This Diwali, most pet parents would have struggled, trying to deal with their dog’s fear of firecrackers. A strategy some people might use is to expose the dog to that very fear in the hope that sufficient exposure will eventually put the dog in a place where he is no more sensitive to it. Hence the term ‘desensitisation’. It’s used for many different kinds of fears.
My swim coach tried it with me years ago. I was thrown into the deep end of the pool to help me conquer my fear. But the technique backfired. I developed such a deep aversion to water that at the very smell of chlorine I would start vomiting profusely. I eventually conquered my fear of water years later, when everyone stopped trying and I ventured into the water myself, at my own pace and of my own volition. After all, fearis personal and conquering it is a personal journey. So what went wrong with the desensitisation efforts?
Desensitisation works on the premise that when exposed to a fear in a very low dose, the subject uses the rational part of his brain and realises that this is not causing him any harm. Thus he figures out that there is no reason for him to be afraid. Because this technique relies heavily on this ability to reason – and dogs reason – it works.
However, if the stimulation puts the dog beyond the threshold of fear, then the rational part of the dog’s brain stops functioning and the emotional part of the brain takes over. When the rational part is shut off, the very ability that the technique relies on is unavailable for the exercise. At this point the exercise needs to stop. That is what should have happened with my swim lessons too. The exercise should have stopped and resumed when I was calmer. I should have been kept under my threshold of fear, gradually exposing me to water. That did not happen. The problem with a time like Diwali is that there is no opportunity to “end the exercise”. The firecrackers just go on and on for days.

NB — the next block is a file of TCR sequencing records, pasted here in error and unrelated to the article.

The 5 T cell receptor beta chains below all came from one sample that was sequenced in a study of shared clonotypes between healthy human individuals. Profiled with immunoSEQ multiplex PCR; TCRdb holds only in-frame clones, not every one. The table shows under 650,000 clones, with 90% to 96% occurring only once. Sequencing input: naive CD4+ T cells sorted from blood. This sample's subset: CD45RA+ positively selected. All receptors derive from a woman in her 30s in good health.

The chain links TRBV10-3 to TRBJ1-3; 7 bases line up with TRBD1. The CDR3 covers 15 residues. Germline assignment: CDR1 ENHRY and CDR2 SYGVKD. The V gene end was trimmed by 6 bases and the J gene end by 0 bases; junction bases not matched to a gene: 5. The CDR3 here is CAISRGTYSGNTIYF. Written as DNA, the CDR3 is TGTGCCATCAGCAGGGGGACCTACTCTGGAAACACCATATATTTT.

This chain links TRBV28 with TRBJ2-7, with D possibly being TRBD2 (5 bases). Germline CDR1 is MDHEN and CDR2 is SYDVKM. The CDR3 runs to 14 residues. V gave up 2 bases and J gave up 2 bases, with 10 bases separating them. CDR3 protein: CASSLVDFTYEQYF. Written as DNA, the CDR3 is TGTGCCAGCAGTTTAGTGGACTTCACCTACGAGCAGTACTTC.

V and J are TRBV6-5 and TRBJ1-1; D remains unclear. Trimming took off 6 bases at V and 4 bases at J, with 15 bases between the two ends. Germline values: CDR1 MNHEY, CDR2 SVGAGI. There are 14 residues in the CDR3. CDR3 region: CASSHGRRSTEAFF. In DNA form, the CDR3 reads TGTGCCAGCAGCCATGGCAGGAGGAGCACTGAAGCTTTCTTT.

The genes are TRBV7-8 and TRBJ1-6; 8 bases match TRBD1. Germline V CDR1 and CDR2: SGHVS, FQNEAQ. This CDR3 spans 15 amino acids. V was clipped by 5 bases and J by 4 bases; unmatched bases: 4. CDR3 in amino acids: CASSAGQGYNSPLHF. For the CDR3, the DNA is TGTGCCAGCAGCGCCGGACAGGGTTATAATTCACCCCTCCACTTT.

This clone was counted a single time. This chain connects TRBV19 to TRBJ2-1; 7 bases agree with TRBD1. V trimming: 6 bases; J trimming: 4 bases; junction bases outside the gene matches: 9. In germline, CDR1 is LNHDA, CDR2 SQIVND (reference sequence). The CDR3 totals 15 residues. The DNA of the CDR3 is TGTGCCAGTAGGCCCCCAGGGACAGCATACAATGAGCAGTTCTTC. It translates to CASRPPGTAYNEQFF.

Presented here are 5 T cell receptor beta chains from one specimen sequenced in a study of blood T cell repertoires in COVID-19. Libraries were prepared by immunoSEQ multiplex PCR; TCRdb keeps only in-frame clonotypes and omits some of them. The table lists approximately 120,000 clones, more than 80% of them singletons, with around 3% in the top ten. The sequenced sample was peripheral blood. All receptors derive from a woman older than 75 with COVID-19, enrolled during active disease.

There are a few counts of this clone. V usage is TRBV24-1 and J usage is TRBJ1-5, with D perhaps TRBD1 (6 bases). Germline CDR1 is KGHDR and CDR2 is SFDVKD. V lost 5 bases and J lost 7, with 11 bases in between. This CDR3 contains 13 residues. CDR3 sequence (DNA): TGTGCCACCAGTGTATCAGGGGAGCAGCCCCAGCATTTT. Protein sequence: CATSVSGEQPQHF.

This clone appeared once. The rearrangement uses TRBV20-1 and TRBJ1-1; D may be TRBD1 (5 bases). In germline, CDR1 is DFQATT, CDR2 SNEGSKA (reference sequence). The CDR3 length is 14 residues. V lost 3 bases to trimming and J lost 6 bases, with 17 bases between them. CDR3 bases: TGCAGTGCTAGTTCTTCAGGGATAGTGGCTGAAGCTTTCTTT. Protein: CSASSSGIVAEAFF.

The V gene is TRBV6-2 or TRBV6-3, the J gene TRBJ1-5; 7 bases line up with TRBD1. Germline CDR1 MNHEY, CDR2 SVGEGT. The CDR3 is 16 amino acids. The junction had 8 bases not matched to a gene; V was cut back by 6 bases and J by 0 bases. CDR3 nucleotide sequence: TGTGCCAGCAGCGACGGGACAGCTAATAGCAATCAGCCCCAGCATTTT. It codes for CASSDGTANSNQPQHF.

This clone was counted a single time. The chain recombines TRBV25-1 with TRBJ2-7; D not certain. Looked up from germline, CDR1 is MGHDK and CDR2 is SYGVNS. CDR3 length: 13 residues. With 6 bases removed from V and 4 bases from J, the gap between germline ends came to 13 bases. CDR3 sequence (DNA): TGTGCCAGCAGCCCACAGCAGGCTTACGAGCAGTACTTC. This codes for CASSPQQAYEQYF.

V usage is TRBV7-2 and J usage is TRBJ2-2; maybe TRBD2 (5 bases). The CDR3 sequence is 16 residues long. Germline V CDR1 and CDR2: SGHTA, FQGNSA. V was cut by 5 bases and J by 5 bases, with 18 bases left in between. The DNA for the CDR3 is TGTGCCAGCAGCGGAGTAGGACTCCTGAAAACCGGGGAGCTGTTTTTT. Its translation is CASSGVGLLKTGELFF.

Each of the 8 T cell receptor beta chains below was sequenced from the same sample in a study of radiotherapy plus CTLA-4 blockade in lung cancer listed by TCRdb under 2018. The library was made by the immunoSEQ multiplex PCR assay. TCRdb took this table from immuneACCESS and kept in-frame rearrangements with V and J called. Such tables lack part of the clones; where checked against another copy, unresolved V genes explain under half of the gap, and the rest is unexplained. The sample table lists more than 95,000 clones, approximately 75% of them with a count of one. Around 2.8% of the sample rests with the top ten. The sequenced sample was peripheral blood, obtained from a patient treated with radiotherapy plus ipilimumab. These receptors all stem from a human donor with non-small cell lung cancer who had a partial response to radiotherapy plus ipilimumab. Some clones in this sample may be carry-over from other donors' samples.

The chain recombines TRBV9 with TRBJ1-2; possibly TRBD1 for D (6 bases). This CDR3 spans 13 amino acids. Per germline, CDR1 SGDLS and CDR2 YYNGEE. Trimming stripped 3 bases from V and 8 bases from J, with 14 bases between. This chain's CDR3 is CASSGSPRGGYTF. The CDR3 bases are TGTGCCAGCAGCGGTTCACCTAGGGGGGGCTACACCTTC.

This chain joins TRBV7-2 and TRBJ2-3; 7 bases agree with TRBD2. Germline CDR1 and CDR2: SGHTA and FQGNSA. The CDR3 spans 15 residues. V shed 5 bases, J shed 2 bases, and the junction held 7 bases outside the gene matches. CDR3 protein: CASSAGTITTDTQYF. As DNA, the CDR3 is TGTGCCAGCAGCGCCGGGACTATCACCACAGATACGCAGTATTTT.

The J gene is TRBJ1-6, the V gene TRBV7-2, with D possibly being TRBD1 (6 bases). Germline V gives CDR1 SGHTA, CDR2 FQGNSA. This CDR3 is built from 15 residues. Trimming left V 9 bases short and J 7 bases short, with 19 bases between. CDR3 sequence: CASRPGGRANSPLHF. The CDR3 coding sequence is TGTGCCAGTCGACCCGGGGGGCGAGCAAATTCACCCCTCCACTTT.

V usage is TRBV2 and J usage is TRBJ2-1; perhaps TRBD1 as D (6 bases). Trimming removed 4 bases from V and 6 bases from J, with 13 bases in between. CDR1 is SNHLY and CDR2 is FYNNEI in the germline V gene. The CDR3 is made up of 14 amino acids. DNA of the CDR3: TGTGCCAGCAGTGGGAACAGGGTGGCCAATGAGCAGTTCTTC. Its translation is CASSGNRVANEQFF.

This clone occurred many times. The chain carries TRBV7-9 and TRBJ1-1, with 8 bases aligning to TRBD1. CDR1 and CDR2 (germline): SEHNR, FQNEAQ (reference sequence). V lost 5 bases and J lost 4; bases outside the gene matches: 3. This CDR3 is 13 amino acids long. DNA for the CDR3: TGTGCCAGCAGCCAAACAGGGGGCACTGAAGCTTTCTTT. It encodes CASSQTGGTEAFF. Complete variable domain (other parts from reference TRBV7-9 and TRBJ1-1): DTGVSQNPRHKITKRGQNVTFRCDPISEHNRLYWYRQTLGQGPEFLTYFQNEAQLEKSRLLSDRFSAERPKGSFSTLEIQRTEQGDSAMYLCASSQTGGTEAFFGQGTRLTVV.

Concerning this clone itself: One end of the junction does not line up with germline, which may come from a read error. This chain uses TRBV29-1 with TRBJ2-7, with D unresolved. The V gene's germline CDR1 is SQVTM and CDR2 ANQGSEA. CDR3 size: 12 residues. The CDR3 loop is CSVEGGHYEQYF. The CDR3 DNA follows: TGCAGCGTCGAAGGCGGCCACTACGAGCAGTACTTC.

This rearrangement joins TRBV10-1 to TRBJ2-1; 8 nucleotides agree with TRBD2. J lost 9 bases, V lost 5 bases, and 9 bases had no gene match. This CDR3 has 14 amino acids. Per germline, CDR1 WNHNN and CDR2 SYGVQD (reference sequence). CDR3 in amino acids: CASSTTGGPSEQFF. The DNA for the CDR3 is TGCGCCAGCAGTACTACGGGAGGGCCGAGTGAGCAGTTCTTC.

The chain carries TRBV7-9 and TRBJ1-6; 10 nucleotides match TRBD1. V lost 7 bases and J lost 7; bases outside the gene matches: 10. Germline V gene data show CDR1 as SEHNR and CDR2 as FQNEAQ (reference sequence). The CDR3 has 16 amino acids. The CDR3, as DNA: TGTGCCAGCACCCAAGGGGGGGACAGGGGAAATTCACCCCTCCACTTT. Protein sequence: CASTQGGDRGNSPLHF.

What happens when the exercise continues when the dog is already showing signs of fear? Since his brain cannot actually reason, he just panics more and more to a point where he does not realise that he was in no real danger.
Eventually, all he remembers is this trauma. In the future, the slightest sound will immediately transport him to the trauma experienced in the past, and he makes the emotional switch sooner. In effect, instead of getting desensitised, he is further sensitised to the stimulus. This is similar to me reacting just to the smell of chlorine. A dog that is subject to something like this, without having an option of getting out, might completely shut down. To an untrained eye, this can look like the dog calming down, while in fact it’s the opposite. A shut down dog is at danger of side effects such as depression, aggression, learned helplessness and in extreme cases, even a heart attack.
If you want your dog to conquer the fear, it has to happen when he is in a position to think. Diwali would be akin to the deep end of the pool, was it my case. The deep end is meant for someone who has worked through his fear. It’s not a way to get over the fear. Take it easy during Diwali. Your dog’s mind might be a screaming mess. Provide him with strength and comfort. Attempts at training can wait.